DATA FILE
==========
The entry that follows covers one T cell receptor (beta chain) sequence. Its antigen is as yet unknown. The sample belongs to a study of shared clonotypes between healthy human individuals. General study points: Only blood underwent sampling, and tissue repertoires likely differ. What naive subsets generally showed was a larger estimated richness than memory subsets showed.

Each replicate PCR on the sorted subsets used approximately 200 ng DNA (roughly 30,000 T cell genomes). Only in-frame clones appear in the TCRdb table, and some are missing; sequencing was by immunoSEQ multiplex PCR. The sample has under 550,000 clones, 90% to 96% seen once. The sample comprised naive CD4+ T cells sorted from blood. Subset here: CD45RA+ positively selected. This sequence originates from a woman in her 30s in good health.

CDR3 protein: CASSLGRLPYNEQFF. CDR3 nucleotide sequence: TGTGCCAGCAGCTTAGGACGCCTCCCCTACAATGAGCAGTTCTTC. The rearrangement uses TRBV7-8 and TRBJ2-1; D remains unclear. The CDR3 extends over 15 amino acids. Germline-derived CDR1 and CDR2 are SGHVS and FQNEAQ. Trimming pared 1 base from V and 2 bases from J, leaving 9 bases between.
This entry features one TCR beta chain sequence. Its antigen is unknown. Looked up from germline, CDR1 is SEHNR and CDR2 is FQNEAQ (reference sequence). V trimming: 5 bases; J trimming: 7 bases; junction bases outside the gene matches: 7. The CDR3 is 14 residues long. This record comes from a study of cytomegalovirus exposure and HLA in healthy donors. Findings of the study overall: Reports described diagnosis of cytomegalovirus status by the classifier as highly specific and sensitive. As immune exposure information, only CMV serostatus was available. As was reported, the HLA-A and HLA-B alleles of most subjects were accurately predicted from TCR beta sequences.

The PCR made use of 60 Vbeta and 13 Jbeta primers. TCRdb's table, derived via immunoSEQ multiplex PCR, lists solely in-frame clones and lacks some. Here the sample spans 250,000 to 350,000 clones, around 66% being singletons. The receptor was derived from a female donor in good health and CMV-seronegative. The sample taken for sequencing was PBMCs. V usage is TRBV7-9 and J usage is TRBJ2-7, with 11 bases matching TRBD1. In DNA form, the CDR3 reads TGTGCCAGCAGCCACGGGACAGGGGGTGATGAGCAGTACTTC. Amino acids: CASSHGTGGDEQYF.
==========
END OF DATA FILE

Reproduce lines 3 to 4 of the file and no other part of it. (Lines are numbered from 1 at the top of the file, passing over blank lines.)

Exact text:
CDR3 protein: CASSLGRLPYNEQFF. CDR3 nucleotide sequence: TGTGCCAGCAGCTTAGGACGCCTCCCCTACAATGAGCAGTTCTTC. The rearrangement uses TRBV7-8 and TRBJ2-1; D remains unclear. The CDR3 extends over 15 amino acids. Germline-derived CDR1 and CDR2 are SGHVS and FQNEAQ. Trimming pared 1 base from V and 2 bases from J, leaving 9 bases between.
This entry features one TCR beta chain sequence. Its antigen is unknown. Looked up from germline, CDR1 is SEHNR and CDR2 is FQNEAQ (reference sequence). V trimming: 5 bases; J trimming: 7 bases; junction bases outside the gene matches: 7. The CDR3 is 14 residues long. This record comes from a study of cytomegalovirus exposure and HLA in healthy donors. Findings of the study overall: Reports described diagnosis of cytomegalovirus status by the classifier as highly specific and sensitive. As immune exposure information, only CMV serostatus was available. As was reported, the HLA-A and HLA-B alleles of most subjects were accurately predicted from TCR beta sequences.